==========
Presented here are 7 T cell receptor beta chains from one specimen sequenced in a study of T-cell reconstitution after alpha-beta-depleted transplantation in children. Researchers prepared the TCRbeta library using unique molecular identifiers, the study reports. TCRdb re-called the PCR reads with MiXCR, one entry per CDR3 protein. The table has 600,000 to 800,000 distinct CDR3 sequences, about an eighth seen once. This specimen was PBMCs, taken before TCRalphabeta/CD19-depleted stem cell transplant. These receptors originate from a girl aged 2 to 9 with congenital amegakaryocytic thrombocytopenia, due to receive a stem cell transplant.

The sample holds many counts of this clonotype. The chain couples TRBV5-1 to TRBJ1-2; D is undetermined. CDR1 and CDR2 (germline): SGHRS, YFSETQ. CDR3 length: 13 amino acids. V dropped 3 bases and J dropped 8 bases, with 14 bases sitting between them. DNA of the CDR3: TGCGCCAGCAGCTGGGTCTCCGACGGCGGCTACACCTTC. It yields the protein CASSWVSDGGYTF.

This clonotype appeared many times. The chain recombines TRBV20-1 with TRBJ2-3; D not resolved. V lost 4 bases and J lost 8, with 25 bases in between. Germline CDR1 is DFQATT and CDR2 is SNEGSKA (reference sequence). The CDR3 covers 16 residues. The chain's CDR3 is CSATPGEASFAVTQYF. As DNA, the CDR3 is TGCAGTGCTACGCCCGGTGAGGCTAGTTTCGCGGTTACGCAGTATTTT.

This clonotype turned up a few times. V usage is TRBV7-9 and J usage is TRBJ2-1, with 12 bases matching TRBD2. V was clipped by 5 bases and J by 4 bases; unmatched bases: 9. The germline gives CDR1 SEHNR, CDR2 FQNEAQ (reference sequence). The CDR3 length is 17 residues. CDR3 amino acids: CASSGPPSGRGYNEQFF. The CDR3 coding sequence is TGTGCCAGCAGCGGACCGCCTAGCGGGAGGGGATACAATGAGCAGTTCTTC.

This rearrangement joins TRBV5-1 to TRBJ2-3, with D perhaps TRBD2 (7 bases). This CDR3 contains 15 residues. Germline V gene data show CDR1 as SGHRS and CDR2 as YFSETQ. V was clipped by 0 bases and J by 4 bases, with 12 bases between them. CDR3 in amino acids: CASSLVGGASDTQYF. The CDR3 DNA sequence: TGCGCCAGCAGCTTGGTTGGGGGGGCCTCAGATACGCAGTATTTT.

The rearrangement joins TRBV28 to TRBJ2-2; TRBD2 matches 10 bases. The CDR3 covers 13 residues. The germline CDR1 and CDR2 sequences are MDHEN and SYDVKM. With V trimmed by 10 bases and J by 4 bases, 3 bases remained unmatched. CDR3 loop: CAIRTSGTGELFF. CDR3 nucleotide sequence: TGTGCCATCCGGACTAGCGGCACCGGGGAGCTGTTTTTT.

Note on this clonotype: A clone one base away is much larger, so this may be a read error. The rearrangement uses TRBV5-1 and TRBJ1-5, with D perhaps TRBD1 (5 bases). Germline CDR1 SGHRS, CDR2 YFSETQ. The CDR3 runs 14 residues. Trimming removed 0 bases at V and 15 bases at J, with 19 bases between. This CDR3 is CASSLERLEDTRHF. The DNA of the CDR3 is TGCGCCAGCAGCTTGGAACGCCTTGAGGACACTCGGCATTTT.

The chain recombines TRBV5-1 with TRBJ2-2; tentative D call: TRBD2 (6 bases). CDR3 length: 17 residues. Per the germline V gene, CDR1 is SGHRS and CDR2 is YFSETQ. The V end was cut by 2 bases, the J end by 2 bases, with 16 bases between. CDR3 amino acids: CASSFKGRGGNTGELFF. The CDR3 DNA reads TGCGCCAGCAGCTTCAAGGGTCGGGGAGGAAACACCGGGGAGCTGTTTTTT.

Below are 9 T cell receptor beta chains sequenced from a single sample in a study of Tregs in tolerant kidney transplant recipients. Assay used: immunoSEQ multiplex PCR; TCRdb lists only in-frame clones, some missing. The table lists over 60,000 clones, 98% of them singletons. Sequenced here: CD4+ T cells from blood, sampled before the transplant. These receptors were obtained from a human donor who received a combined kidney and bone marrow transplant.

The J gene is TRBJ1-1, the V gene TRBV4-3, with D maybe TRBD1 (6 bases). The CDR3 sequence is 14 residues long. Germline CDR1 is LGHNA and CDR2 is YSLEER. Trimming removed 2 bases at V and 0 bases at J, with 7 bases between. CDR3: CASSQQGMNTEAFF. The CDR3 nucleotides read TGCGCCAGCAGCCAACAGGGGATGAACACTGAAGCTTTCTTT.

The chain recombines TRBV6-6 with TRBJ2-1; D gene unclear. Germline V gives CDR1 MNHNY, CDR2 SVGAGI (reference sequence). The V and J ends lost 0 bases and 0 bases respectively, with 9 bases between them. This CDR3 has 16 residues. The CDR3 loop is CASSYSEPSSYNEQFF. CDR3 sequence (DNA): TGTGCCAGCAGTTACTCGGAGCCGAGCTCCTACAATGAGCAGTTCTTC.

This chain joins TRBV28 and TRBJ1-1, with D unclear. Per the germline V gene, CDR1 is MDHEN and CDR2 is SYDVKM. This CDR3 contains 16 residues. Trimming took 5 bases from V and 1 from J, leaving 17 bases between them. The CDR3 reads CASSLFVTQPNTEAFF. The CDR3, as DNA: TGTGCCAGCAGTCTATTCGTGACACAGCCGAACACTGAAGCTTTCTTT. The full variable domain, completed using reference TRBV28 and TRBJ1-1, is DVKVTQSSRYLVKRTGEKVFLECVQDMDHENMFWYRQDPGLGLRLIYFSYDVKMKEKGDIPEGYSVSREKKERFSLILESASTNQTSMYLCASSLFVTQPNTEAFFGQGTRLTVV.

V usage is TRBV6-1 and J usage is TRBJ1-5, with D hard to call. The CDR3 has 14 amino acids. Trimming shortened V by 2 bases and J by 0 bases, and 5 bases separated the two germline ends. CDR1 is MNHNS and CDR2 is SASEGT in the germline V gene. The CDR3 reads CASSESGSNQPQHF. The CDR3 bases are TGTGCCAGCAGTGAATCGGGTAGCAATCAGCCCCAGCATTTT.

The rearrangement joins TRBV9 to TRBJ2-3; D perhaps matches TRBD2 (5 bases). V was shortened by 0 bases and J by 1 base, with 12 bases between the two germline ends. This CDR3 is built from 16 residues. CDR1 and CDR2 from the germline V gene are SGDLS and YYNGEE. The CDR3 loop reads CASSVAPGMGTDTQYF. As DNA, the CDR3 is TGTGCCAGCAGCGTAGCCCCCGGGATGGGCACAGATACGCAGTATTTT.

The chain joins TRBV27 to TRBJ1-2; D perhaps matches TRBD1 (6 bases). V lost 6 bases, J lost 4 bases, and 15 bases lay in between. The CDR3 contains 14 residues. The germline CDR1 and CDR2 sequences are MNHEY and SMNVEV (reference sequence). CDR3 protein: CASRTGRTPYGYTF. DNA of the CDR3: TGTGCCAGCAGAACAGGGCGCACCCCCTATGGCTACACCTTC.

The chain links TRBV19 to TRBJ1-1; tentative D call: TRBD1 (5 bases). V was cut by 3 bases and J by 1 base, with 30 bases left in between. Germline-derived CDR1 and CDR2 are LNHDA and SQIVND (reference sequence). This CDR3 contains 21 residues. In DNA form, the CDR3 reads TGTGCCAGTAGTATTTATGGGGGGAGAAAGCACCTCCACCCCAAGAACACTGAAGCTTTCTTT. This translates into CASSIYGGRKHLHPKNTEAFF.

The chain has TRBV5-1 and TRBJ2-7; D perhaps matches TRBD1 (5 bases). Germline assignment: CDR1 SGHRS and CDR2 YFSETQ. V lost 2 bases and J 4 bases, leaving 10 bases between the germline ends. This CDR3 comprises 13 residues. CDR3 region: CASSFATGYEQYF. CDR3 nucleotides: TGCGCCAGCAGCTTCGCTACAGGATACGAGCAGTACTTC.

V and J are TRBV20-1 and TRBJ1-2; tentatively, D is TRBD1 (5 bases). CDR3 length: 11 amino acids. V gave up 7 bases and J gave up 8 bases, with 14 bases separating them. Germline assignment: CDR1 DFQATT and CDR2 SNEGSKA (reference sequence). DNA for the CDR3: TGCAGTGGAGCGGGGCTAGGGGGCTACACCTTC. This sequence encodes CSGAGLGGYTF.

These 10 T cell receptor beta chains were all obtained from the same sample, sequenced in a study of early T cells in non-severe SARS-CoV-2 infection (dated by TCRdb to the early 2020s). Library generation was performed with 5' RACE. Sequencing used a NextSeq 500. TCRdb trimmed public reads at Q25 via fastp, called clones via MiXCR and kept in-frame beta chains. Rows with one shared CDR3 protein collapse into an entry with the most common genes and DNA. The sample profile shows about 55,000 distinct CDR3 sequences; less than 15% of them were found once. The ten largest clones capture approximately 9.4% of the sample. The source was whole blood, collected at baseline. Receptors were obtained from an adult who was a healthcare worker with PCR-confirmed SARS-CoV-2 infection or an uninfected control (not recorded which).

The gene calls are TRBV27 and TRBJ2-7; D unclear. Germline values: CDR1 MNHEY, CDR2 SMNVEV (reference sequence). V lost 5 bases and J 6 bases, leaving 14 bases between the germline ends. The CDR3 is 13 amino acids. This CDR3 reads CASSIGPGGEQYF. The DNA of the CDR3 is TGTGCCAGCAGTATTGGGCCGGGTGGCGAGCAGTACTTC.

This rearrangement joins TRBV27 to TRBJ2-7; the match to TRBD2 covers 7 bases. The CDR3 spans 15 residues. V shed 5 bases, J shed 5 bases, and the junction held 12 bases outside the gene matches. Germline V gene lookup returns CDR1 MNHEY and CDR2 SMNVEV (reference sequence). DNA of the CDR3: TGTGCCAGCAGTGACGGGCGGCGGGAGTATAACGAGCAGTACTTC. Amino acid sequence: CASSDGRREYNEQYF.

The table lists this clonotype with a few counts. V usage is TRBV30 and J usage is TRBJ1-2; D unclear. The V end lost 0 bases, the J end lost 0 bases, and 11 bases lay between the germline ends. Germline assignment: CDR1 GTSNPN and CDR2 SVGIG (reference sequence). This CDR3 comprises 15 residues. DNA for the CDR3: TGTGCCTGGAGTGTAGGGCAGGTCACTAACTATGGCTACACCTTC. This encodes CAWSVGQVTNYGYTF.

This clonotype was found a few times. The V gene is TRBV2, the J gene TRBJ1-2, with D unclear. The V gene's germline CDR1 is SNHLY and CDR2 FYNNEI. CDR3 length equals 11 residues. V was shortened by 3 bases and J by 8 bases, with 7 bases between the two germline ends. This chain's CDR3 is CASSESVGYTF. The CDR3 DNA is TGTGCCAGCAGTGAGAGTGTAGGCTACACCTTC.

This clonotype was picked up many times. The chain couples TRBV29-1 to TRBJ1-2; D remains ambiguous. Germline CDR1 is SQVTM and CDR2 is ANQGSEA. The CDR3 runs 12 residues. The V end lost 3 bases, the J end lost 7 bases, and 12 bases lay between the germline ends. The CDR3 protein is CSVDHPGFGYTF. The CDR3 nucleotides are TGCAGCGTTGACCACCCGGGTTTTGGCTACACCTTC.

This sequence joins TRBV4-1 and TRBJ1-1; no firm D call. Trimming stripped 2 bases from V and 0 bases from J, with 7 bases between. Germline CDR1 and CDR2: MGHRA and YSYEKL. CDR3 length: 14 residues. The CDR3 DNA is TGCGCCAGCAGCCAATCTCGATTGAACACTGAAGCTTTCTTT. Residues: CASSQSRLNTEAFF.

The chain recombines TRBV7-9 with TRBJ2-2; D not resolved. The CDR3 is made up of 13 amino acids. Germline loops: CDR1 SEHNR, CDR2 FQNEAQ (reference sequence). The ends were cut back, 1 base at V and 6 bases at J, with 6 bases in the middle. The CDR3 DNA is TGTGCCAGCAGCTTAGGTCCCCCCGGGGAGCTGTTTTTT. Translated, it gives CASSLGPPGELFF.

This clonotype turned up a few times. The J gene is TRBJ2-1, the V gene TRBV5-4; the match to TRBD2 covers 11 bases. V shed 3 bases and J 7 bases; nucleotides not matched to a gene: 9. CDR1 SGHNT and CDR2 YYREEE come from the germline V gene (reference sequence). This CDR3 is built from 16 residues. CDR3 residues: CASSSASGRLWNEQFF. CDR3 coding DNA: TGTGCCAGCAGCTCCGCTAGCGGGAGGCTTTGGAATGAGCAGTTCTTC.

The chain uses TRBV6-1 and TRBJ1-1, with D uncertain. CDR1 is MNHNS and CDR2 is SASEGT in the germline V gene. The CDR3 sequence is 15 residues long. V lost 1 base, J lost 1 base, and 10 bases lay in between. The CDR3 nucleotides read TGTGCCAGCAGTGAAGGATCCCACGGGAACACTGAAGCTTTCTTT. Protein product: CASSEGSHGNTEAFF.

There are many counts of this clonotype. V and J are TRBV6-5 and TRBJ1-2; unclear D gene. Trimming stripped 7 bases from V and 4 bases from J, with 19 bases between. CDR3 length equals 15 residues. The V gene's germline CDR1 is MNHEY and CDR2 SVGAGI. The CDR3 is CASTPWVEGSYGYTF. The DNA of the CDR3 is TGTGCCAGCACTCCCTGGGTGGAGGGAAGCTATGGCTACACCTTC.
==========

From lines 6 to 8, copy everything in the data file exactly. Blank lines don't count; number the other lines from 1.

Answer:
The rearrangement joins TRBV28 to TRBJ2-2; TRBD2 matches 10 bases. The CDR3 covers 13 residues. The germline CDR1 and CDR2 sequences are MDHEN and SYDVKM. With V trimmed by 10 bases and J by 4 bases, 3 bases remained unmatched. CDR3 loop: CAIRTSGTGELFF. CDR3 nucleotide sequence: TGTGCCATCCGGACTAGCGGCACCGGGGAGCTGTTTTTT.

Note on this clonotype: A clone one base away is much larger, so this may be a read error. The rearrangement uses TRBV5-1 and TRBJ1-5, with D perhaps TRBD1 (5 bases). Germline CDR1 SGHRS, CDR2 YFSETQ. The CDR3 runs 14 residues. Trimming removed 0 bases at V and 15 bases at J, with 19 bases between. This CDR3 is CASSLERLEDTRHF. The DNA of the CDR3 is TGCGCCAGCAGCTTGGAACGCCTTGAGGACACTCGGCATTTT.

The chain recombines TRBV5-1 with TRBJ2-2; tentative D call: TRBD2 (6 bases). CDR3 length: 17 residues. Per the germline V gene, CDR1 is SGHRS and CDR2 is YFSETQ. The V end was cut by 2 bases, the J end by 2 bases, with 16 bases between. CDR3 amino acids: CASSFKGRGGNTGELFF. The CDR3 DNA reads TGCGCCAGCAGCTTCAAGGGTCGGGGAGGAAACACCGGGGAGCTGTTTTTT.